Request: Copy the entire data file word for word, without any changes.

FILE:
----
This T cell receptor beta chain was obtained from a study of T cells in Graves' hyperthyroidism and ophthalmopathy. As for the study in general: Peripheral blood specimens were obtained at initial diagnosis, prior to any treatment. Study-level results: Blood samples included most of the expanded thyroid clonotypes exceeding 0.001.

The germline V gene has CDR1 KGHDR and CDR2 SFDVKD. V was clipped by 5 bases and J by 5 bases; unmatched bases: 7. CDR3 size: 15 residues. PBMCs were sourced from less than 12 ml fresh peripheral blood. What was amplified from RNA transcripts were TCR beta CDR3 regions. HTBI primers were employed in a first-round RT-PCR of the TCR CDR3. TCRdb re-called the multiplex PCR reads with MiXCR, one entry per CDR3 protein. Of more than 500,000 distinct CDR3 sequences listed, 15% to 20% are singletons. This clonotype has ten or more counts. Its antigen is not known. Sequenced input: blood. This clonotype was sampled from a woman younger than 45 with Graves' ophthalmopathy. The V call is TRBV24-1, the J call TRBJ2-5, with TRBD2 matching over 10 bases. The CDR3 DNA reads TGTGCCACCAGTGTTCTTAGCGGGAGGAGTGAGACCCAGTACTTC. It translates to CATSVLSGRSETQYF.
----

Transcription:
This T cell receptor beta chain was obtained from a study of T cells in Graves' hyperthyroidism and ophthalmopathy. As for the study in general: Peripheral blood specimens were obtained at initial diagnosis, prior to any treatment. Study-level results: Blood samples included most of the expanded thyroid clonotypes exceeding 0.001.

The germline V gene has CDR1 KGHDR and CDR2 SFDVKD. V was clipped by 5 bases and J by 5 bases; unmatched bases: 7. CDR3 size: 15 residues. PBMCs were sourced from less than 12 ml fresh peripheral blood. What was amplified from RNA transcripts were TCR beta CDR3 regions. HTBI primers were employed in a first-round RT-PCR of the TCR CDR3. TCRdb re-called the multiplex PCR reads with MiXCR, one entry per CDR3 protein. Of more than 500,000 distinct CDR3 sequences listed, 15% to 20% are singletons. This clonotype has ten or more counts. Its antigen is not known. Sequenced input: blood. This clonotype was sampled from a woman younger than 45 with Graves' ophthalmopathy. The V call is TRBV24-1, the J call TRBJ2-5, with TRBD2 matching over 10 bases. The CDR3 DNA reads TGTGCCACCAGTGTTCTTAGCGGGAGGAGTGAGACCCAGTACTTC. It translates to CATSVLSGRSETQYF.